By combining the genres of detective suspense and esoteric New Age, with a theory of conspiracy relative to the Holy Grail and the role of Mary Magdalene in Christianity, the novel spurred the widespread interest (especially in the United States of America) by certain theories of plots "hatched in the shadows by occult powers", a phenomenon defined by Brown as the "conspiratorial boom."
The Da Vinci code is a novel that uses the same main character as the previous novel by the same author, Ángeles y demonios (2000), which did not reach the editorial success of it (two other previous novels by the same author did not achieve greater repercussion either).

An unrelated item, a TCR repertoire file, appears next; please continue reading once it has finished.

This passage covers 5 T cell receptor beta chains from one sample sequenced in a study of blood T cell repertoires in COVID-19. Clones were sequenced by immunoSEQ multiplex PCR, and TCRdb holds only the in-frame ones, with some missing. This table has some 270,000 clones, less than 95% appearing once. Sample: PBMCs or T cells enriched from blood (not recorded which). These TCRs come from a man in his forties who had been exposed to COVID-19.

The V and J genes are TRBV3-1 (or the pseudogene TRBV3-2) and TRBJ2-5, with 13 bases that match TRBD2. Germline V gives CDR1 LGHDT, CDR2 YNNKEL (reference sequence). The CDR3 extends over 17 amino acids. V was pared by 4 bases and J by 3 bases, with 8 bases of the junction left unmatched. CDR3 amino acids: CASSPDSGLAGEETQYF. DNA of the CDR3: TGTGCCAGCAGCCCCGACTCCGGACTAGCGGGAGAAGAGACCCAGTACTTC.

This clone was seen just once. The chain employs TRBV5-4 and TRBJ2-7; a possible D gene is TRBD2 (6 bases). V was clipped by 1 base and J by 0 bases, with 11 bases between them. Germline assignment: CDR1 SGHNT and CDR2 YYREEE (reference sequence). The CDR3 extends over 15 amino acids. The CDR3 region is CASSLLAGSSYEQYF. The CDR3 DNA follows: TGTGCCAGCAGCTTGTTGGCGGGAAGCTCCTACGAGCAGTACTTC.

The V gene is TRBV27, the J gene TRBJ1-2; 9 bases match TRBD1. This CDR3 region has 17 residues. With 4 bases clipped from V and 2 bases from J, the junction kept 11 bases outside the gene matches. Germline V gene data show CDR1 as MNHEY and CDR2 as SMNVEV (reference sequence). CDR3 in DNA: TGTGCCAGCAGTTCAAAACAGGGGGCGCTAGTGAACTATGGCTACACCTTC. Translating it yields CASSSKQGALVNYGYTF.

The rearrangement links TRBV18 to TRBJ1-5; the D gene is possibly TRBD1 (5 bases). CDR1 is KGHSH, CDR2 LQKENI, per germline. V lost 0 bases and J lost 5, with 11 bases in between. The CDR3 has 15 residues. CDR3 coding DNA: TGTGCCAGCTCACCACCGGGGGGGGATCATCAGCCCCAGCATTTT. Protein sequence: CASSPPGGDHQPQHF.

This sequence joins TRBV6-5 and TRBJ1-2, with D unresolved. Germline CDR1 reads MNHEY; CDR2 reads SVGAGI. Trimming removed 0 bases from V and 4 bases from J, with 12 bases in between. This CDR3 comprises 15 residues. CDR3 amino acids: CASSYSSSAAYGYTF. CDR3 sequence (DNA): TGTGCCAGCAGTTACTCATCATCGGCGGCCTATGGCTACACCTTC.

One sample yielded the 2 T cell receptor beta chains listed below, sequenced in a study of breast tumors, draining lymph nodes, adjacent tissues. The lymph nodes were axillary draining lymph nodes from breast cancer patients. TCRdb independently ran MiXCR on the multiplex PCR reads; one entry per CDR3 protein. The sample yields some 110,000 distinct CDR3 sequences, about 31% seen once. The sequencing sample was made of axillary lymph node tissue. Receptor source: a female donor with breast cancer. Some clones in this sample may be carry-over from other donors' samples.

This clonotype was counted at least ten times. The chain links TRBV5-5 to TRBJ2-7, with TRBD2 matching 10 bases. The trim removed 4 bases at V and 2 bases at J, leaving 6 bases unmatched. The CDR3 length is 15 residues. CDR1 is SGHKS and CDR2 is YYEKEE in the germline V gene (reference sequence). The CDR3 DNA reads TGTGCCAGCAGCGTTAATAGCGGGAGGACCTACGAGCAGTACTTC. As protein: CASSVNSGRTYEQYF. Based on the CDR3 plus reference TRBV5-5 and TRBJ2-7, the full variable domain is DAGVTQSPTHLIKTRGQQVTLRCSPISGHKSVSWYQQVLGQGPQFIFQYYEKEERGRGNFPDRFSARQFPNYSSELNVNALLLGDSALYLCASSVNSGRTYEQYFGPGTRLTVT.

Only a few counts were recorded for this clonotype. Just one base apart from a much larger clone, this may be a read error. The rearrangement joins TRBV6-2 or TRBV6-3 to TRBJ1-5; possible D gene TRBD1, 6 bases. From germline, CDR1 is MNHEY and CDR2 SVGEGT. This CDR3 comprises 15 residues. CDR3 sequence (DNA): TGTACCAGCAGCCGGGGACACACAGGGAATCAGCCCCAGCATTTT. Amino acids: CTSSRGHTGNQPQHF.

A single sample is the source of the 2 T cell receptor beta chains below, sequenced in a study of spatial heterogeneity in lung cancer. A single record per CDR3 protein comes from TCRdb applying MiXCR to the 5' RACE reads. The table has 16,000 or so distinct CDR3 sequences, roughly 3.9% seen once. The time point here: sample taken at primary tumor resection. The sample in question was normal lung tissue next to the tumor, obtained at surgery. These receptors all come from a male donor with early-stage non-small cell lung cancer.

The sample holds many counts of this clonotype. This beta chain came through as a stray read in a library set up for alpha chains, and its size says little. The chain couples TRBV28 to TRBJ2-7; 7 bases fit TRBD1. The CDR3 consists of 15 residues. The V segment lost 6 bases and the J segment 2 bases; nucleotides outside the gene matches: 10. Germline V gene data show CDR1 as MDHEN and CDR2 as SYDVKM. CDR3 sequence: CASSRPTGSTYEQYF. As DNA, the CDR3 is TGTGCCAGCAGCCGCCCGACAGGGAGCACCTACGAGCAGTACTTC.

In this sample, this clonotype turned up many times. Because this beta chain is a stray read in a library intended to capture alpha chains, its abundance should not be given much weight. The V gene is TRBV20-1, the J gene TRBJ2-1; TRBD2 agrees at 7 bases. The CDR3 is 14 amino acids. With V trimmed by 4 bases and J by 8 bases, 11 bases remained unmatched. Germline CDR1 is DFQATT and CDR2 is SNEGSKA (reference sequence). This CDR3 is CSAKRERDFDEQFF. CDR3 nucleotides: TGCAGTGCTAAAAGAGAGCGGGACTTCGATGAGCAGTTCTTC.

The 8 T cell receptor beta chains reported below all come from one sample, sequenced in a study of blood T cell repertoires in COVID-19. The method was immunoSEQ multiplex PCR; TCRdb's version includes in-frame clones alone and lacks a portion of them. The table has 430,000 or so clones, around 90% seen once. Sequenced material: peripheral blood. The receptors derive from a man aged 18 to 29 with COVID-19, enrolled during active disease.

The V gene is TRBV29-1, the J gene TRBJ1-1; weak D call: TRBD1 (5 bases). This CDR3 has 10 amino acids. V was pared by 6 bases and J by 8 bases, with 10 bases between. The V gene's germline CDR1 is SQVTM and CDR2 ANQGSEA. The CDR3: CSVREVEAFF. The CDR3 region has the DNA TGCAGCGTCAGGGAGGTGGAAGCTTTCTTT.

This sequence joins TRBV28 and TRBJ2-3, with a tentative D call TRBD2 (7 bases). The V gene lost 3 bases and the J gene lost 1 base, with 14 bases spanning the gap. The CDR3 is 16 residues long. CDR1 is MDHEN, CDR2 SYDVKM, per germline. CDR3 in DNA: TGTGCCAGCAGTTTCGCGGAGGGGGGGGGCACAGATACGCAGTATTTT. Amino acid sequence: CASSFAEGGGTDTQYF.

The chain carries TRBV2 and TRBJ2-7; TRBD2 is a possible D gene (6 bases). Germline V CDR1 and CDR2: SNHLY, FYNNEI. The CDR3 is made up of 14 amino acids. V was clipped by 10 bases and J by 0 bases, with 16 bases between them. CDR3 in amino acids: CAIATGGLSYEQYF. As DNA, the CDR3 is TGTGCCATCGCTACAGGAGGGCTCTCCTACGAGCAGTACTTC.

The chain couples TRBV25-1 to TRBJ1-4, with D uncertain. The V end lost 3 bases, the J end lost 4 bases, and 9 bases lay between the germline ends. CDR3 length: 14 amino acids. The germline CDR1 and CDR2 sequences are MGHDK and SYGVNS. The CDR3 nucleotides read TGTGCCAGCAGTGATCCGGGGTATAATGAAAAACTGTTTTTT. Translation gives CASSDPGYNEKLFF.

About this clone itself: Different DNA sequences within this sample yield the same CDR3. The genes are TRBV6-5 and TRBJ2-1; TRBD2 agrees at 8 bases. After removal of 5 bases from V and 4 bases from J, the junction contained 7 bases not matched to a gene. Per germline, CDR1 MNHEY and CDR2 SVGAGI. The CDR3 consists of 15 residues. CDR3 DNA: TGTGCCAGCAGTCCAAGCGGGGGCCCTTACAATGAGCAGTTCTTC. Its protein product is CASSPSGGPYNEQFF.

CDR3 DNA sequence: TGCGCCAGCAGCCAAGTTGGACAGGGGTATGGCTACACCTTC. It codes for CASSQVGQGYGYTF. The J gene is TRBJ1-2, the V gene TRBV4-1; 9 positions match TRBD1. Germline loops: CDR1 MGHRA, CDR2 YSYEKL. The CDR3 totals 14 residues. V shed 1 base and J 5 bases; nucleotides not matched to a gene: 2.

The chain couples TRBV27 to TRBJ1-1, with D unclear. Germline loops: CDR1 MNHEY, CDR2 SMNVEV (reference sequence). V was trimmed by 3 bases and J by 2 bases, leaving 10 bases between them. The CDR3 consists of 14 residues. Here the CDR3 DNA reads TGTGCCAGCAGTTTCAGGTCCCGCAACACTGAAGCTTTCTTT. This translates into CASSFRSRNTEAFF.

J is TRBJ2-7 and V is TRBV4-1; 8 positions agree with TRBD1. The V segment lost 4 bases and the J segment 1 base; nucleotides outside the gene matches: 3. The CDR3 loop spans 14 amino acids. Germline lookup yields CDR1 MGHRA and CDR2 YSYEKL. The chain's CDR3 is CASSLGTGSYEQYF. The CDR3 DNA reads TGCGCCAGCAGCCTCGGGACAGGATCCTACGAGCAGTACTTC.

In the book, Opus Dei would allegedly be involved in a conspiracy to cover up the true story of Jesus Christ, who would have married Mary Magdalene and had descendants who came to France, specifically the Merovingian dynasty. The theory exposed literarily by Brown implies that Christianity would have lived consciously within a lie set by the Catholic Church during the last two thousand years. This has aroused a lot of criticism in the academic media for containing historical, geographical, religious and cultural errors and for making statements about allegedly historical facts without providing evidence. These criticisms have even led to the writing of at least ten books that claim to refute their arguments. However, the most controversial part of the novel (the supposed offspring of Jesus Christ and Mary Magdalene) is not an invention of Brown, but comes from the book 'Holy Blood, Holy Grail', translated into Spanish as The Sacred Enigma, written by Michael Baigent, Richard Leigh and Henry Lincoln, for which some lawsuits were filed against Brown for allegedly plagiarizing the aforementioned writers. However, Brown won all the demands.